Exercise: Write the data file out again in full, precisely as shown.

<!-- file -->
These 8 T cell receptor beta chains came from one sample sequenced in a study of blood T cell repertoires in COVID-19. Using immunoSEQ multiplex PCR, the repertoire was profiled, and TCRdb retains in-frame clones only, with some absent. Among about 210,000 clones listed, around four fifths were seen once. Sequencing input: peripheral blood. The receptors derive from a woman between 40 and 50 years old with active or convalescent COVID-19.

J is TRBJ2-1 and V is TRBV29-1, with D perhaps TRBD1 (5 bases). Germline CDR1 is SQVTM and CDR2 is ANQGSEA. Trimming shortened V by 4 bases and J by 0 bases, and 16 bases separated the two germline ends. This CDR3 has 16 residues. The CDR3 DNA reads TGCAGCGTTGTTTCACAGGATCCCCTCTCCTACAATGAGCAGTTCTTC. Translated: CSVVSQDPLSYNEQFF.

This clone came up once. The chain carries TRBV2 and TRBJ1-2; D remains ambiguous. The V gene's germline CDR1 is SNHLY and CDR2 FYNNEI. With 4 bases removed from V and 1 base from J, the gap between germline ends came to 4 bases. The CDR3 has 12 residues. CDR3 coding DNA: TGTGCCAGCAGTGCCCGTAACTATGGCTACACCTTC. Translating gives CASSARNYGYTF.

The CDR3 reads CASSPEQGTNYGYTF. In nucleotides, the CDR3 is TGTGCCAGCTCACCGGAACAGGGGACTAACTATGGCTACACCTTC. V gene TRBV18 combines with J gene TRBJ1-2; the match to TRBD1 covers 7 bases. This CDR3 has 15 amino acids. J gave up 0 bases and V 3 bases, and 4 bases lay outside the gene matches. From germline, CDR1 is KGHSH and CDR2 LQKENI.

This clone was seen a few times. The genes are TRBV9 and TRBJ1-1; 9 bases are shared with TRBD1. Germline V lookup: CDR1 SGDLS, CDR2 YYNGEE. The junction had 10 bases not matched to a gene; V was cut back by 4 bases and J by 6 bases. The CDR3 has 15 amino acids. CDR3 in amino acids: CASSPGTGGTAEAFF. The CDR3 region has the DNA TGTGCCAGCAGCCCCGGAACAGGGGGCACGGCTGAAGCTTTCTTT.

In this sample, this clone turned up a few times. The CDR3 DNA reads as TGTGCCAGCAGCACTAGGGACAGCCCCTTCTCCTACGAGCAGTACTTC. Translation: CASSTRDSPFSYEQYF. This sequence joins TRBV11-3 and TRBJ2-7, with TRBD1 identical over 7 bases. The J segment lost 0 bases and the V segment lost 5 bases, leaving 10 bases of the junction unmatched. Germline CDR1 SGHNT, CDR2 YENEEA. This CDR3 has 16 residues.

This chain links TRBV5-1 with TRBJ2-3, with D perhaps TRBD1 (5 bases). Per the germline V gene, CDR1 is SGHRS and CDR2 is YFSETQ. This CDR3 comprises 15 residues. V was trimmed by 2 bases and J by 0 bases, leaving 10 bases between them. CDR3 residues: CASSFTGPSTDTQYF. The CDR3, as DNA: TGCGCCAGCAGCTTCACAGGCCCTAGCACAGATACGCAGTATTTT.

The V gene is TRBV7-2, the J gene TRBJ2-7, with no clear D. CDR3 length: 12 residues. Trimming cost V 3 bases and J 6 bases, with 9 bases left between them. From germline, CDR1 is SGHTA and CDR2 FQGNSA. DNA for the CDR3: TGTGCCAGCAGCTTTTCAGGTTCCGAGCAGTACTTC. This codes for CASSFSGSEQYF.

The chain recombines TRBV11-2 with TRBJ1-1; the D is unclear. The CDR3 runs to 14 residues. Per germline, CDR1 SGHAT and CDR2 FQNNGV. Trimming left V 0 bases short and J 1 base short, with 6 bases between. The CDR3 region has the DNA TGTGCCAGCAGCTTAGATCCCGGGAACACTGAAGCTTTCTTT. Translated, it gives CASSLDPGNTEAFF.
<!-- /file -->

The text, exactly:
These 8 T cell receptor beta chains came from one sample sequenced in a study of blood T cell repertoires in COVID-19. Using immunoSEQ multiplex PCR, the repertoire was profiled, and TCRdb retains in-frame clones only, with some absent. Among about 210,000 clones listed, around four fifths were seen once. Sequencing input: peripheral blood. The receptors derive from a woman between 40 and 50 years old with active or convalescent COVID-19.

J is TRBJ2-1 and V is TRBV29-1, with D perhaps TRBD1 (5 bases). Germline CDR1 is SQVTM and CDR2 is ANQGSEA. Trimming shortened V by 4 bases and J by 0 bases, and 16 bases separated the two germline ends. This CDR3 has 16 residues. The CDR3 DNA reads TGCAGCGTTGTTTCACAGGATCCCCTCTCCTACAATGAGCAGTTCTTC. Translated: CSVVSQDPLSYNEQFF.

This clone came up once. The chain carries TRBV2 and TRBJ1-2; D remains ambiguous. The V gene's germline CDR1 is SNHLY and CDR2 FYNNEI. With 4 bases removed from V and 1 base from J, the gap between germline ends came to 4 bases. The CDR3 has 12 residues. CDR3 coding DNA: TGTGCCAGCAGTGCCCGTAACTATGGCTACACCTTC. Translating gives CASSARNYGYTF.

The CDR3 reads CASSPEQGTNYGYTF. In nucleotides, the CDR3 is TGTGCCAGCTCACCGGAACAGGGGACTAACTATGGCTACACCTTC. V gene TRBV18 combines with J gene TRBJ1-2; the match to TRBD1 covers 7 bases. This CDR3 has 15 amino acids. J gave up 0 bases and V 3 bases, and 4 bases lay outside the gene matches. From germline, CDR1 is KGHSH and CDR2 LQKENI.

This clone was seen a few times. The genes are TRBV9 and TRBJ1-1; 9 bases are shared with TRBD1. Germline V lookup: CDR1 SGDLS, CDR2 YYNGEE. The junction had 10 bases not matched to a gene; V was cut back by 4 bases and J by 6 bases. The CDR3 has 15 amino acids. CDR3 in amino acids: CASSPGTGGTAEAFF. The CDR3 region has the DNA TGTGCCAGCAGCCCCGGAACAGGGGGCACGGCTGAAGCTTTCTTT.

In this sample, this clone turned up a few times. The CDR3 DNA reads as TGTGCCAGCAGCACTAGGGACAGCCCCTTCTCCTACGAGCAGTACTTC. Translation: CASSTRDSPFSYEQYF. This sequence joins TRBV11-3 and TRBJ2-7, with TRBD1 identical over 7 bases. The J segment lost 0 bases and the V segment lost 5 bases, leaving 10 bases of the junction unmatched. Germline CDR1 SGHNT, CDR2 YENEEA. This CDR3 has 16 residues.

This chain links TRBV5-1 with TRBJ2-3, with D perhaps TRBD1 (5 bases). Per the germline V gene, CDR1 is SGHRS and CDR2 is YFSETQ. This CDR3 comprises 15 residues. V was trimmed by 2 bases and J by 0 bases, leaving 10 bases between them. CDR3 residues: CASSFTGPSTDTQYF. The CDR3, as DNA: TGCGCCAGCAGCTTCACAGGCCCTAGCACAGATACGCAGTATTTT.

The V gene is TRBV7-2, the J gene TRBJ2-7, with no clear D. CDR3 length: 12 residues. Trimming cost V 3 bases and J 6 bases, with 9 bases left between them. From germline, CDR1 is SGHTA and CDR2 FQGNSA. DNA for the CDR3: TGTGCCAGCAGCTTTTCAGGTTCCGAGCAGTACTTC. This codes for CASSFSGSEQYF.

The chain recombines TRBV11-2 with TRBJ1-1; the D is unclear. The CDR3 runs to 14 residues. Per germline, CDR1 SGHAT and CDR2 FQNNGV. Trimming left V 0 bases short and J 1 base short, with 6 bases between. The CDR3 region has the DNA TGTGCCAGCAGCTTAGATCCCGGGAACACTGAAGCTTTCTTT. Translated, it gives CASSLDPGNTEAFF.